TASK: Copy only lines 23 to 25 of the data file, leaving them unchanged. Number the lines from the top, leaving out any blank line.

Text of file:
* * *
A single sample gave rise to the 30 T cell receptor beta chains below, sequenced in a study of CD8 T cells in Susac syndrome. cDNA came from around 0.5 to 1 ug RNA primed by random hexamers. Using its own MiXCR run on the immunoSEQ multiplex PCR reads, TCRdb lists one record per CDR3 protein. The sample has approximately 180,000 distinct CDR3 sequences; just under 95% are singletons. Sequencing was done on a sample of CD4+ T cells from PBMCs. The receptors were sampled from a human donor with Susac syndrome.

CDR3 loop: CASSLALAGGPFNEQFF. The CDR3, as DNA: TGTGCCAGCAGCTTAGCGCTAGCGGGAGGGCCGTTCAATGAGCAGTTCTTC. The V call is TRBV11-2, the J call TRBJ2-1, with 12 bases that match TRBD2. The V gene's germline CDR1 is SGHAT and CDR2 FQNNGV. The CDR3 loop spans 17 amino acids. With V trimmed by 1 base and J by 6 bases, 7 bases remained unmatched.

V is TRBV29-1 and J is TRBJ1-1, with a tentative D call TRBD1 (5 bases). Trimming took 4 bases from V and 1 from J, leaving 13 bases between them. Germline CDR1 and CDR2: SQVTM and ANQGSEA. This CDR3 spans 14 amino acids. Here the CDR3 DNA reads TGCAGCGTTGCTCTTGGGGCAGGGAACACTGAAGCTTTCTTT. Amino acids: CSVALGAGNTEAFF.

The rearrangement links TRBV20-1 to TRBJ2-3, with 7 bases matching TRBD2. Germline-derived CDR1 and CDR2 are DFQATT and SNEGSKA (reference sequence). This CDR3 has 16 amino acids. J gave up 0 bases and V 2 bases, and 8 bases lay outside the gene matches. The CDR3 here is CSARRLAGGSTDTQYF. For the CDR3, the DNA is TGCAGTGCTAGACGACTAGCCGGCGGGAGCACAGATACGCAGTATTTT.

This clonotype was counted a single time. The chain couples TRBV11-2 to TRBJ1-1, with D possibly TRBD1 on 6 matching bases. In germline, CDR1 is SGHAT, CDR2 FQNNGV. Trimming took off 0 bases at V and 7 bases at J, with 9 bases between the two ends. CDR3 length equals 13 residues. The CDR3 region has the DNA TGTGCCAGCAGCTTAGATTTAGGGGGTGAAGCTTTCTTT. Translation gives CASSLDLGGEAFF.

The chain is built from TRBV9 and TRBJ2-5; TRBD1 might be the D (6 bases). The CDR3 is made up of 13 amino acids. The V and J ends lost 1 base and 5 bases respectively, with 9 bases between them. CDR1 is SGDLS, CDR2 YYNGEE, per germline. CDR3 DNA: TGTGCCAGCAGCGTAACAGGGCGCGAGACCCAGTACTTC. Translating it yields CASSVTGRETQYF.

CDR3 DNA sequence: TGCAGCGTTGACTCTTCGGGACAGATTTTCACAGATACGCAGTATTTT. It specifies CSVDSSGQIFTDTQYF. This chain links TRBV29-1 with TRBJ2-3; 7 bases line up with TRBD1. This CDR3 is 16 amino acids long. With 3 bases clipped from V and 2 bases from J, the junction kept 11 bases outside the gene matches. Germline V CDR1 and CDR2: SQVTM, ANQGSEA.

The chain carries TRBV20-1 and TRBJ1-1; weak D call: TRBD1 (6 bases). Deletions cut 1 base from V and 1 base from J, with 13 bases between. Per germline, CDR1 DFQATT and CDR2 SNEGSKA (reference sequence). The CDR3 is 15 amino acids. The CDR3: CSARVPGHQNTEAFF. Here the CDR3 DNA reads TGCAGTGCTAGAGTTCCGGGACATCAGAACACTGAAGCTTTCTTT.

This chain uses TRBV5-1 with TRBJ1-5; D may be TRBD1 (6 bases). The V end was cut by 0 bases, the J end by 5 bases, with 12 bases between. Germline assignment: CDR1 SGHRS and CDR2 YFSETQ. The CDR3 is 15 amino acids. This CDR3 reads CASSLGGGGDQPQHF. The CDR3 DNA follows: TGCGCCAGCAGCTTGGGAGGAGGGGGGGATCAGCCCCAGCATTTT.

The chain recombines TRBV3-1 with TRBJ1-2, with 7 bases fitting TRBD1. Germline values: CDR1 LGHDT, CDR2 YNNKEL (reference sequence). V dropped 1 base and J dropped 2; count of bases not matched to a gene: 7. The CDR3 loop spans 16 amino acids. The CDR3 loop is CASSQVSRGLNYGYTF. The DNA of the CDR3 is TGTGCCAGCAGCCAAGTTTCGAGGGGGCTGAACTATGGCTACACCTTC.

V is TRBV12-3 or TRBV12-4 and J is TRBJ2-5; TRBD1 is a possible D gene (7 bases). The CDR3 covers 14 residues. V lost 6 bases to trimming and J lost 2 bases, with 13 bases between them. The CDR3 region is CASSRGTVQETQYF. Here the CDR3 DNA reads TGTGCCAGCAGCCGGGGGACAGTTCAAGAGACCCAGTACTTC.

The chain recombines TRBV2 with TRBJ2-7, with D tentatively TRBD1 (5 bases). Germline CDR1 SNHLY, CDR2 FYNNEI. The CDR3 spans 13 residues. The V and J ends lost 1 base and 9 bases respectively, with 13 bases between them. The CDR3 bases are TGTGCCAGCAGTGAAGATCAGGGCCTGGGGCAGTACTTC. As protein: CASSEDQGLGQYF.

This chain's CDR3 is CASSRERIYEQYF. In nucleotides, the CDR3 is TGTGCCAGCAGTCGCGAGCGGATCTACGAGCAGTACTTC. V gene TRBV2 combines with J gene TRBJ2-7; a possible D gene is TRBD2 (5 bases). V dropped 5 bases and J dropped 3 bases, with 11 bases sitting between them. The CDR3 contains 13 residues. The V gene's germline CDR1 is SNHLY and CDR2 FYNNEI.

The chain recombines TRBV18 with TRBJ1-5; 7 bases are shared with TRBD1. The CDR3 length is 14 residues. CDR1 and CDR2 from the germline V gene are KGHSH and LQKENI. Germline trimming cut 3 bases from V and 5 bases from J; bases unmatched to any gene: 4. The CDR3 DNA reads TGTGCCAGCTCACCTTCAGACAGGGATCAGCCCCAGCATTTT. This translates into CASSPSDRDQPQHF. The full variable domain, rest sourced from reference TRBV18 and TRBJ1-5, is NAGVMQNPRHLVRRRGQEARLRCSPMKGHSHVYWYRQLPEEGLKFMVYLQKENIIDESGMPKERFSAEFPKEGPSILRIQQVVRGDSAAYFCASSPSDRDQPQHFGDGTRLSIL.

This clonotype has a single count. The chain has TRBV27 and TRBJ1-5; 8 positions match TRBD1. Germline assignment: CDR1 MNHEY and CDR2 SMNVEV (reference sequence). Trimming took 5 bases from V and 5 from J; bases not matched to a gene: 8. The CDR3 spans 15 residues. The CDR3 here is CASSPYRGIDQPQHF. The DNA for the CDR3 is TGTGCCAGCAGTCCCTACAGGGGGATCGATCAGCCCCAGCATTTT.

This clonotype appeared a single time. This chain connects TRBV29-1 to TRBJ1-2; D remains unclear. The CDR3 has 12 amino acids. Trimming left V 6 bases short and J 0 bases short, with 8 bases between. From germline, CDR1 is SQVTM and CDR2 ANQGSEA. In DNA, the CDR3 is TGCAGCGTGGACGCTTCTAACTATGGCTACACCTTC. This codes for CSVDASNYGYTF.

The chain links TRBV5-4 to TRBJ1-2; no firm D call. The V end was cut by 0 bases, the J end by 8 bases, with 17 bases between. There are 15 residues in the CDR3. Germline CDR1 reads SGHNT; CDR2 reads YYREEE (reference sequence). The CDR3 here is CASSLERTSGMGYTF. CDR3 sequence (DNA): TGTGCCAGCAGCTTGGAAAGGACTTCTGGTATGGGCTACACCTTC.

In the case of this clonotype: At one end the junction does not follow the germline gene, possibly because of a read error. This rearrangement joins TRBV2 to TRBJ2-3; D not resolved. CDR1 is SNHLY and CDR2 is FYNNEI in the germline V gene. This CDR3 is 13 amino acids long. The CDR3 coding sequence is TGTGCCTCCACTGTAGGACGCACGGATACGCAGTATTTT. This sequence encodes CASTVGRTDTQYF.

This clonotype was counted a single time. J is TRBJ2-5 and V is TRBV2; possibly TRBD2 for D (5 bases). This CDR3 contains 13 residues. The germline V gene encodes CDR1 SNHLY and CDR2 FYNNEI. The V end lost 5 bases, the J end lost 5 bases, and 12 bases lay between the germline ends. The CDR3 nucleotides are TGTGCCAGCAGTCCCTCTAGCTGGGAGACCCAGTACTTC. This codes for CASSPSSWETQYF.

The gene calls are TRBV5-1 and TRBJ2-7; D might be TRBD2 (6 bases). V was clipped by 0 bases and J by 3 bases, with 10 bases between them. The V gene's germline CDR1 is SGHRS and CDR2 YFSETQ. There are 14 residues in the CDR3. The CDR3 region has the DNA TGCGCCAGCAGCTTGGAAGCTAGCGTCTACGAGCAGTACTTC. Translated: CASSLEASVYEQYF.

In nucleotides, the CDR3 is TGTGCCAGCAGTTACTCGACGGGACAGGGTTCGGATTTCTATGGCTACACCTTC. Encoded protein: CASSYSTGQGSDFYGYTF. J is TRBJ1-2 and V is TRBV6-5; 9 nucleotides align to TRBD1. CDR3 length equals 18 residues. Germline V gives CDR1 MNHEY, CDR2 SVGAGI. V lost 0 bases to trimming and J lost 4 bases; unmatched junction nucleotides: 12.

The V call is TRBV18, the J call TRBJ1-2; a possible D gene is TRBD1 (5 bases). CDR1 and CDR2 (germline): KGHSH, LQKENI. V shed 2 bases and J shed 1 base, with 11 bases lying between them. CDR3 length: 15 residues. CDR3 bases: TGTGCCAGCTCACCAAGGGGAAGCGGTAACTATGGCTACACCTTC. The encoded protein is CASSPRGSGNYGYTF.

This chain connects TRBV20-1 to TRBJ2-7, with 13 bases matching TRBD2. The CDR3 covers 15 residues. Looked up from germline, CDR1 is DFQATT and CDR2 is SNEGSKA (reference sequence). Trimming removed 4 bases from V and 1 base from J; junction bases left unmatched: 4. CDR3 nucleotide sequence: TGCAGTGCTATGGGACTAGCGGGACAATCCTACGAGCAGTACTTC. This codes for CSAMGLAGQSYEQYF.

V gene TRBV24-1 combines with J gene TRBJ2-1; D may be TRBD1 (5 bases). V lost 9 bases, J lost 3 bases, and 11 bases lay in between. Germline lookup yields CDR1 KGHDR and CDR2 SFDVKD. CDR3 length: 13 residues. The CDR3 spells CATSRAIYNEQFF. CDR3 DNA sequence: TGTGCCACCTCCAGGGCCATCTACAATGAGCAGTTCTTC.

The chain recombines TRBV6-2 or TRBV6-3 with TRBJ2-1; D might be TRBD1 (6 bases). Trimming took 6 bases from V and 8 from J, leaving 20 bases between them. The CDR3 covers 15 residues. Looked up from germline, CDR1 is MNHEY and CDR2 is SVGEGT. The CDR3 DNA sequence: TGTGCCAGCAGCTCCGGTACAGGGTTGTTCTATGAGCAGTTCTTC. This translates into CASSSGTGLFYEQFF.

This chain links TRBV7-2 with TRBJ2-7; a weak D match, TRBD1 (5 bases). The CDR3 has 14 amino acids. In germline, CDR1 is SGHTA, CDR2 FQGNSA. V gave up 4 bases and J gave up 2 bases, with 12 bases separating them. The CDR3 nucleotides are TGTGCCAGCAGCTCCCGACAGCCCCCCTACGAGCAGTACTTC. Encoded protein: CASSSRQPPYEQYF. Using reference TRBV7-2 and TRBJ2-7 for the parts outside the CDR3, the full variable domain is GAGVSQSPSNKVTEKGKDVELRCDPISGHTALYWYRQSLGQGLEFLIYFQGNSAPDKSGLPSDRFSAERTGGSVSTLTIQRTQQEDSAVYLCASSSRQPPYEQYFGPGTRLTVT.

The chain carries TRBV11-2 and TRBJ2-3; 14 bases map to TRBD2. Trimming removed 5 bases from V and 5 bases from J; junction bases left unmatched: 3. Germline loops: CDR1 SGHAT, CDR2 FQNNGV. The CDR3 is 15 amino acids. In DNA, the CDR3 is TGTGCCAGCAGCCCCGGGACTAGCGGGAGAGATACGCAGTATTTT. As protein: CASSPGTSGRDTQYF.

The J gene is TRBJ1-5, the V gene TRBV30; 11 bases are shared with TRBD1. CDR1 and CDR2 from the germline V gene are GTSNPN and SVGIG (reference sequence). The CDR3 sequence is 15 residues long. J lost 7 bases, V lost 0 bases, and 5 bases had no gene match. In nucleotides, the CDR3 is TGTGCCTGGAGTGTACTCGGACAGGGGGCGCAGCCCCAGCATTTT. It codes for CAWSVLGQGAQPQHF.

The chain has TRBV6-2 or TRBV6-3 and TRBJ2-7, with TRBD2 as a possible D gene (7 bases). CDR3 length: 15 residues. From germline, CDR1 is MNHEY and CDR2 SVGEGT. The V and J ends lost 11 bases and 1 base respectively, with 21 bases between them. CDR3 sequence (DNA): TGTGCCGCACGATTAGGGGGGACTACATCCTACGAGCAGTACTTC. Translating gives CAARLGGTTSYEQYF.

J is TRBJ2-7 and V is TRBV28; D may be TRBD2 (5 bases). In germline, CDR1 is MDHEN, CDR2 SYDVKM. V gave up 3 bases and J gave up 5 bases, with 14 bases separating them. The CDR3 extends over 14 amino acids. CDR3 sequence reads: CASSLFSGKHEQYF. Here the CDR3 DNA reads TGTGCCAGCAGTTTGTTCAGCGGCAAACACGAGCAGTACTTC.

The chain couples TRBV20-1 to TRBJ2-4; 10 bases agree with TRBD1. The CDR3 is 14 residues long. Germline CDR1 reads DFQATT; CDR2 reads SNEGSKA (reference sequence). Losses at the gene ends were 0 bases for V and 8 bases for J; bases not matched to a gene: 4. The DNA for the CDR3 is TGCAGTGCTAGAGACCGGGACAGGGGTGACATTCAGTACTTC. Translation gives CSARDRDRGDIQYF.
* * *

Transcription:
This chain connects TRBV20-1 to TRBJ2-7, with 13 bases matching TRBD2. The CDR3 covers 15 residues. Looked up from germline, CDR1 is DFQATT and CDR2 is SNEGSKA (reference sequence). Trimming removed 4 bases from V and 1 base from J; junction bases left unmatched: 4. CDR3 nucleotide sequence: TGCAGTGCTATGGGACTAGCGGGACAATCCTACGAGCAGTACTTC. This codes for CSAMGLAGQSYEQYF.

V gene TRBV24-1 combines with J gene TRBJ2-1; D may be TRBD1 (5 bases). V lost 9 bases, J lost 3 bases, and 11 bases lay in between. Germline lookup yields CDR1 KGHDR and CDR2 SFDVKD. CDR3 length: 13 residues. The CDR3 spells CATSRAIYNEQFF. CDR3 DNA sequence: TGTGCCACCTCCAGGGCCATCTACAATGAGCAGTTCTTC.

The chain recombines TRBV6-2 or TRBV6-3 with TRBJ2-1; D might be TRBD1 (6 bases). Trimming took 6 bases from V and 8 from J, leaving 20 bases between them. The CDR3 covers 15 residues. Looked up from germline, CDR1 is MNHEY and CDR2 is SVGEGT. The CDR3 DNA sequence: TGTGCCAGCAGCTCCGGTACAGGGTTGTTCTATGAGCAGTTCTTC. This translates into CASSSGTGLFYEQFF.